20 July 2009

Pauline Johnson's Forgotten Heir

Canadian Poets, edited by John W. Garvin (McClelland & Stewart, 1926)

Since my piece on The Chivalry of Keith Leicester, I've had to endure some gentle ribbing from a couple of B.C. readers. Yes, I have two. Both (Did I mention I have two? At least!) appear to take issue with my insinuation that Isabel Ecclestone Mackay is something less than well-known. Eleven days later, I'm prepared to state boldly that hers is not a household name. As evidence, I cite the sad fact that Mackay's books have been out of print for well over seven decades. I add that The Canadian Encyclopedia and The Oxford Companion to Canadian Literature fail to mention the author though I do recognize that both the very fine Encyclopedia of British Columbia and Encyclopedia of Canadian Literature (edited by Vancouverite W.H. New) feature brief entries.

Mackay wasn't born a British Columbian. A native of Woodstock, her 33rd birthday passed before she first visited – and settled – in the province with husband Peter, a court stenographer. There can be no argument that Isabel Ecclestone Mackay was once well-known. She featured regularly in Harper's, Scribners', Smart Set and other great magazines of the day. Her first book, a collection of verse titled Between the Lights, appeared in 1904. Ten more volumes followed: poetry, novels and a light comedy that placed third in a 1929 American play-writing competition. All are pretty much forgotten. Mackay's lasting legacy lies as the force behind Pauline Johnson's The Legends of Vancouver (1911), published as a means of raising funds for the dying author. After Johnson's death, Mackay not only became executrix, but assumed her role as the leading lady of letters in British Columbia. Her books were published by McClelland & Stewart, William Briggs, Thomas Allen, George H. Doran, Samuel French, Houghton Mifflin and Cassell & Company. The Group of Seven's J.E.H. MacDonald provided 'decorations' for her 1922 collection of verse, Fires of Driftwood.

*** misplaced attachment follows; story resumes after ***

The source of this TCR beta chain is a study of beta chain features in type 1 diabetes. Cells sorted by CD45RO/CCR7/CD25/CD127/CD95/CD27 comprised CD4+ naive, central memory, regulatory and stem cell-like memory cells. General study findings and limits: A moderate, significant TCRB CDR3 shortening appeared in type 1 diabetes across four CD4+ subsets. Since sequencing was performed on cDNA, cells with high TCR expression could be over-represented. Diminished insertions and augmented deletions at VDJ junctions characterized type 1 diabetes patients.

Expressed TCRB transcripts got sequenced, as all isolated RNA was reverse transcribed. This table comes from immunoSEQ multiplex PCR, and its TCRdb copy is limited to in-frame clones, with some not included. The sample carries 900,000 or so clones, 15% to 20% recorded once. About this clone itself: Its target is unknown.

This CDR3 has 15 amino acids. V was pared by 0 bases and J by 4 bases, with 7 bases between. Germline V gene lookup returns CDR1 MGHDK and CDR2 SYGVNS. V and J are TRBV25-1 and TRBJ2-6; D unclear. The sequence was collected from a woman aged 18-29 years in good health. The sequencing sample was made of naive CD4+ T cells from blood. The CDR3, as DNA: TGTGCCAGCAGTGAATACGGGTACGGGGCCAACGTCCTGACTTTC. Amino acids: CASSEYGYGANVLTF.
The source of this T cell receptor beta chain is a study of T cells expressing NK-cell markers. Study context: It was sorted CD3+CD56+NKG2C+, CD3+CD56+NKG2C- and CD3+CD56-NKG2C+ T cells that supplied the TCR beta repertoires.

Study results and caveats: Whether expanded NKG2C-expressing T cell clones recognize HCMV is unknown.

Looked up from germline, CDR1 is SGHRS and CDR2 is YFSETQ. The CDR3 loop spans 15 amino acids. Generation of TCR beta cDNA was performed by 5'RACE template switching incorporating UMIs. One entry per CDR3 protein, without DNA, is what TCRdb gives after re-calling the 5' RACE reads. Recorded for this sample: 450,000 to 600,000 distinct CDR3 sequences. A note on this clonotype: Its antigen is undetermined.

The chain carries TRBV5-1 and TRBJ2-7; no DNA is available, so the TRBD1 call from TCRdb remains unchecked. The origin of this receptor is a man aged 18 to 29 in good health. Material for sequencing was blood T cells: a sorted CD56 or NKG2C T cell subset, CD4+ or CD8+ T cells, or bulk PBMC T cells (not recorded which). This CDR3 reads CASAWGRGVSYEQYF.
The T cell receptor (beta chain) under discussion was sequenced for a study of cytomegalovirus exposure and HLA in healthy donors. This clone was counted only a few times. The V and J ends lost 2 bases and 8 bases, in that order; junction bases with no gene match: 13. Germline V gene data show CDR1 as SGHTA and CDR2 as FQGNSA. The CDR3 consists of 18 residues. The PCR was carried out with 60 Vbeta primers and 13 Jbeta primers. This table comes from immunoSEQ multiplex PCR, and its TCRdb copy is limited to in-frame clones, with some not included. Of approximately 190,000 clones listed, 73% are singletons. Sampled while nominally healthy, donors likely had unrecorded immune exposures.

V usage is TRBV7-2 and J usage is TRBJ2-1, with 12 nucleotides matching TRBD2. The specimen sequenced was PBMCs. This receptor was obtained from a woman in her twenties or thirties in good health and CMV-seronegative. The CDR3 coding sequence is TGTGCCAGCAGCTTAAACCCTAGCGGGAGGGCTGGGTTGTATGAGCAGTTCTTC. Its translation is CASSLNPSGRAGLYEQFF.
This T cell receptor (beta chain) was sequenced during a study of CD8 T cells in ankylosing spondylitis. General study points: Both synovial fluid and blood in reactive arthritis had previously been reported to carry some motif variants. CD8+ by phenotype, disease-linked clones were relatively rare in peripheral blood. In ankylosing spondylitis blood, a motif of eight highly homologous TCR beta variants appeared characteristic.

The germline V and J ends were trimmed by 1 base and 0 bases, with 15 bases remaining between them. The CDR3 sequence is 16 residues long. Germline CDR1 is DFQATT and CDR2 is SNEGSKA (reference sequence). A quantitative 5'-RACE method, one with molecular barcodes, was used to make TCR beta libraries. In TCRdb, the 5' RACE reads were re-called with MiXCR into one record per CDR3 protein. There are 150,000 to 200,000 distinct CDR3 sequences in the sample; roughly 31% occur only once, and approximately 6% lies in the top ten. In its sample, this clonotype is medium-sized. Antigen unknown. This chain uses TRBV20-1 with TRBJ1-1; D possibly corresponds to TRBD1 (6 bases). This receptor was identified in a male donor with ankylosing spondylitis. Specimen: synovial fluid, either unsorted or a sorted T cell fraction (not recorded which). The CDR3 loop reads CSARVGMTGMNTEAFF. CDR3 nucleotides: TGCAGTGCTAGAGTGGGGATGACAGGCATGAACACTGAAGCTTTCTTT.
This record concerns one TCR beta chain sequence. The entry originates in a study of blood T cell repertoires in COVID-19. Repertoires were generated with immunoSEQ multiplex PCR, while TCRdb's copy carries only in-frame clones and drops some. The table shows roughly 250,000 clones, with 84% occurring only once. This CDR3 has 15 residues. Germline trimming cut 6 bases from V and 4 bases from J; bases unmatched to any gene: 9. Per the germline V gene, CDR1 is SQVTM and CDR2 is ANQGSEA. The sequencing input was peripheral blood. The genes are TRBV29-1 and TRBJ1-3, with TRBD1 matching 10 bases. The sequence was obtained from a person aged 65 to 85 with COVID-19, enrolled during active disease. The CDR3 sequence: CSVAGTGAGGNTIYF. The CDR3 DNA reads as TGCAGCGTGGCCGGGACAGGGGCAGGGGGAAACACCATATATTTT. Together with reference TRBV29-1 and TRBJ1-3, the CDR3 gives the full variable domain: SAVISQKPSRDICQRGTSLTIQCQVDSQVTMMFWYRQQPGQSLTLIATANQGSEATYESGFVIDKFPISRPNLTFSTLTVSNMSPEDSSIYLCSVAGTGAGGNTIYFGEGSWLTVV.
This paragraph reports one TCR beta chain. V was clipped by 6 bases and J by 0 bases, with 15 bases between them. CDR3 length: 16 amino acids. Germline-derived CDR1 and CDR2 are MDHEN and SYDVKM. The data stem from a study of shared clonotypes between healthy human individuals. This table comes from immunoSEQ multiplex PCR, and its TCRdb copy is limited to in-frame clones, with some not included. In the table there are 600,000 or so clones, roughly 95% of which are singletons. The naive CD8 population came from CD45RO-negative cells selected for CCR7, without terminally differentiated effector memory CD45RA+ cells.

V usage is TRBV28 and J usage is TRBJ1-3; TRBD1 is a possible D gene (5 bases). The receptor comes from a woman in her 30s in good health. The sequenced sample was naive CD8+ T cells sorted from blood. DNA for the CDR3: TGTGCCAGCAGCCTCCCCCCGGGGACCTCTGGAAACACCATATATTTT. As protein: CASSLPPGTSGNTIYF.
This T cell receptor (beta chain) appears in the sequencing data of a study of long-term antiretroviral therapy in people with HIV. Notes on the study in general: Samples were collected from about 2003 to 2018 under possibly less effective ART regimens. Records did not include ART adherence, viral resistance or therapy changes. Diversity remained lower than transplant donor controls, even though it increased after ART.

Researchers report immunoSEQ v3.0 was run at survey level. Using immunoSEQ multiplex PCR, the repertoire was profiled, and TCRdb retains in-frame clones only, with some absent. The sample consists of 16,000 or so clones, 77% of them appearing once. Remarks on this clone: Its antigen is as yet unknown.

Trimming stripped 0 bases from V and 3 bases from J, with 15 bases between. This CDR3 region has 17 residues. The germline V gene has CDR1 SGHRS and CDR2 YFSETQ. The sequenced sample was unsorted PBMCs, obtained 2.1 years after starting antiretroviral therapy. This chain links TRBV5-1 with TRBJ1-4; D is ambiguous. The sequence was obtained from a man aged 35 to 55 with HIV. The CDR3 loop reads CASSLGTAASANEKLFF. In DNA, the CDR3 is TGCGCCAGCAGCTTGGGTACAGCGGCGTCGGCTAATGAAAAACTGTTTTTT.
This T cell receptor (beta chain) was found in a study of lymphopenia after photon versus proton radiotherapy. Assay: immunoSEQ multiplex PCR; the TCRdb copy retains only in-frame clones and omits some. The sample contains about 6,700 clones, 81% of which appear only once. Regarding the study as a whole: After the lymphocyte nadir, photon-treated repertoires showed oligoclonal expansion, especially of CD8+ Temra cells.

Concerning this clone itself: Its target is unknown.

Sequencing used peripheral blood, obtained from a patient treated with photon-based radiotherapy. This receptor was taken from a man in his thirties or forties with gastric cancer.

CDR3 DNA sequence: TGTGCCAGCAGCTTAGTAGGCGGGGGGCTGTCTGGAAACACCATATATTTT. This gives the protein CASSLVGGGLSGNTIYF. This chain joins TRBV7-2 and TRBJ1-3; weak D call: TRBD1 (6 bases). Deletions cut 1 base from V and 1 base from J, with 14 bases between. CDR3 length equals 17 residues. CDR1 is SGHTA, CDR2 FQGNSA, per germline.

Mackay was known primarily as a poet, but I find her prose more interesting and inventive. Her first novel, The House of Windows (1912), begins with an abandoned baby in a department store and moves on to create a tale involving kidnapping, white slavery, secret identities and suffragettes. Sex, it seems, is at the centre of The Window-Gazer (1921).

The time has come, I suppose, to add Isabel Ecclestone Mackay to my dusty bookcase. I've ordered an old copy of Up the Hill and Over (1917), which New describes as a novel about drug addiction. What fun! Until it arrives, I'll be dipping into her 1918 The Singing Ship and Other Verse for Children (online here), which includes this mildly disturbing poem.

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